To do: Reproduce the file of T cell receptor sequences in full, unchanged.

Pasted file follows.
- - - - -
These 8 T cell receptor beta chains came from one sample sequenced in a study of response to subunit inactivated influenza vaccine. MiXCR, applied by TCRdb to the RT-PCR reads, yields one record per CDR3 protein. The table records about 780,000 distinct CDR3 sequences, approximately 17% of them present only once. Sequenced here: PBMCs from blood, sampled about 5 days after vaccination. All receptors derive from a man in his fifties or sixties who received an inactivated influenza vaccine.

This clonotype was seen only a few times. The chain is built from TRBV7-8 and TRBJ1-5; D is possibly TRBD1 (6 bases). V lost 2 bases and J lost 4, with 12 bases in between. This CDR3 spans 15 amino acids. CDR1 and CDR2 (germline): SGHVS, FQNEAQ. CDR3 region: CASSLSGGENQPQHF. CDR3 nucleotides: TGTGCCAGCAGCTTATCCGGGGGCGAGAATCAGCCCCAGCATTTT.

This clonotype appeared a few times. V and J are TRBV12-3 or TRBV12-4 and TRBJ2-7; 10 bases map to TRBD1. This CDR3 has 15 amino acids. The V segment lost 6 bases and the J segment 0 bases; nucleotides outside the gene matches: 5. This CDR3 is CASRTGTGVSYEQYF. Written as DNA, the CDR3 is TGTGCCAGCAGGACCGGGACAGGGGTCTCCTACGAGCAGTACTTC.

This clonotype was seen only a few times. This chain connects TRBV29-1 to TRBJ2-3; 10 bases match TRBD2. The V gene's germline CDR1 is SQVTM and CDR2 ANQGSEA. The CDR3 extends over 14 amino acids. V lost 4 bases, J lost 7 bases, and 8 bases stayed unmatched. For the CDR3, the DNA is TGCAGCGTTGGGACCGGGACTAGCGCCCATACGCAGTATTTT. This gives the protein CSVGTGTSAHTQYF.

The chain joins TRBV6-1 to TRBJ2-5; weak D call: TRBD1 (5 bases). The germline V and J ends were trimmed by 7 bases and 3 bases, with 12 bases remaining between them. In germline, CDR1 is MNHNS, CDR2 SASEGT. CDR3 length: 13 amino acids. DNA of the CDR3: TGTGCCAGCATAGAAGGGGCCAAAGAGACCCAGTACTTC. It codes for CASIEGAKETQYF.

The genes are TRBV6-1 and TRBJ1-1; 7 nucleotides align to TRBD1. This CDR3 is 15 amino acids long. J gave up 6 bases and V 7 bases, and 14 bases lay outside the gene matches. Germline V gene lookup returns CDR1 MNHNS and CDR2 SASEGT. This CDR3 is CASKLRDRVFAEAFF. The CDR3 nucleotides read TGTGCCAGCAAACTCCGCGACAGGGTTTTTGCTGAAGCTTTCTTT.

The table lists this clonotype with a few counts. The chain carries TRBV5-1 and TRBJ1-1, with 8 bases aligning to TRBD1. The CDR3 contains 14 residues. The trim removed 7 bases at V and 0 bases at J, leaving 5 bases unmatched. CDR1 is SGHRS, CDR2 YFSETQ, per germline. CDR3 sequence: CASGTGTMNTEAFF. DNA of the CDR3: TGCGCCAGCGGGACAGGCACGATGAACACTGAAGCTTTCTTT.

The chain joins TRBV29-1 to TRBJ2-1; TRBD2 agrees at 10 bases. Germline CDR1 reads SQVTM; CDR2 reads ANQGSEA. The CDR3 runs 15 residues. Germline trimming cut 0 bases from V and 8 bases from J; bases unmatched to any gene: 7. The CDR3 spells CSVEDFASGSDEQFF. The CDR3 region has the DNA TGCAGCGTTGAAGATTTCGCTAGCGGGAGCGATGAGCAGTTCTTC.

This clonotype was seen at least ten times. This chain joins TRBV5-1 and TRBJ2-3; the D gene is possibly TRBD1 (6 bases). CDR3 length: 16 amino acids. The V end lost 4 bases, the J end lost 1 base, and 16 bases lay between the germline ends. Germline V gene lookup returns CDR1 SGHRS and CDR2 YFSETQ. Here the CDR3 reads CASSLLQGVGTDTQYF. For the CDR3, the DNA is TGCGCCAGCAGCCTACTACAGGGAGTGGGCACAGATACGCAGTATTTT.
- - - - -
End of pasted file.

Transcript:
These 8 T cell receptor beta chains came from one sample sequenced in a study of response to subunit inactivated influenza vaccine. MiXCR, applied by TCRdb to the RT-PCR reads, yields one record per CDR3 protein. The table records about 780,000 distinct CDR3 sequences, approximately 17% of them present only once. Sequenced here: PBMCs from blood, sampled about 5 days after vaccination. All receptors derive from a man in his fifties or sixties who received an inactivated influenza vaccine.

This clonotype was seen only a few times. The chain is built from TRBV7-8 and TRBJ1-5; D is possibly TRBD1 (6 bases). V lost 2 bases and J lost 4, with 12 bases in between. This CDR3 spans 15 amino acids. CDR1 and CDR2 (germline): SGHVS, FQNEAQ. CDR3 region: CASSLSGGENQPQHF. CDR3 nucleotides: TGTGCCAGCAGCTTATCCGGGGGCGAGAATCAGCCCCAGCATTTT.

This clonotype appeared a few times. V and J are TRBV12-3 or TRBV12-4 and TRBJ2-7; 10 bases map to TRBD1. This CDR3 has 15 amino acids. The V segment lost 6 bases and the J segment 0 bases; nucleotides outside the gene matches: 5. This CDR3 is CASRTGTGVSYEQYF. Written as DNA, the CDR3 is TGTGCCAGCAGGACCGGGACAGGGGTCTCCTACGAGCAGTACTTC.

This clonotype was seen only a few times. This chain connects TRBV29-1 to TRBJ2-3; 10 bases match TRBD2. The V gene's germline CDR1 is SQVTM and CDR2 ANQGSEA. The CDR3 extends over 14 amino acids. V lost 4 bases, J lost 7 bases, and 8 bases stayed unmatched. For the CDR3, the DNA is TGCAGCGTTGGGACCGGGACTAGCGCCCATACGCAGTATTTT. This gives the protein CSVGTGTSAHTQYF.

The chain joins TRBV6-1 to TRBJ2-5; weak D call: TRBD1 (5 bases). The germline V and J ends were trimmed by 7 bases and 3 bases, with 12 bases remaining between them. In germline, CDR1 is MNHNS, CDR2 SASEGT. CDR3 length: 13 amino acids. DNA of the CDR3: TGTGCCAGCATAGAAGGGGCCAAAGAGACCCAGTACTTC. It codes for CASIEGAKETQYF.

The genes are TRBV6-1 and TRBJ1-1; 7 nucleotides align to TRBD1. This CDR3 is 15 amino acids long. J gave up 6 bases and V 7 bases, and 14 bases lay outside the gene matches. Germline V gene lookup returns CDR1 MNHNS and CDR2 SASEGT. This CDR3 is CASKLRDRVFAEAFF. The CDR3 nucleotides read TGTGCCAGCAAACTCCGCGACAGGGTTTTTGCTGAAGCTTTCTTT.

The table lists this clonotype with a few counts. The chain carries TRBV5-1 and TRBJ1-1, with 8 bases aligning to TRBD1. The CDR3 contains 14 residues. The trim removed 7 bases at V and 0 bases at J, leaving 5 bases unmatched. CDR1 is SGHRS, CDR2 YFSETQ, per germline. CDR3 sequence: CASGTGTMNTEAFF. DNA of the CDR3: TGCGCCAGCGGGACAGGCACGATGAACACTGAAGCTTTCTTT.

The chain joins TRBV29-1 to TRBJ2-1; TRBD2 agrees at 10 bases. Germline CDR1 reads SQVTM; CDR2 reads ANQGSEA. The CDR3 runs 15 residues. Germline trimming cut 0 bases from V and 8 bases from J; bases unmatched to any gene: 7. The CDR3 spells CSVEDFASGSDEQFF. The CDR3 region has the DNA TGCAGCGTTGAAGATTTCGCTAGCGGGAGCGATGAGCAGTTCTTC.

This clonotype was seen at least ten times. This chain joins TRBV5-1 and TRBJ2-3; the D gene is possibly TRBD1 (6 bases). CDR3 length: 16 amino acids. The V end lost 4 bases, the J end lost 1 base, and 16 bases lay between the germline ends. Germline V gene lookup returns CDR1 SGHRS and CDR2 YFSETQ. Here the CDR3 reads CASSLLQGVGTDTQYF. For the CDR3, the DNA is TGCGCCAGCAGCCTACTACAGGGAGTGGGCACAGATACGCAGTATTTT.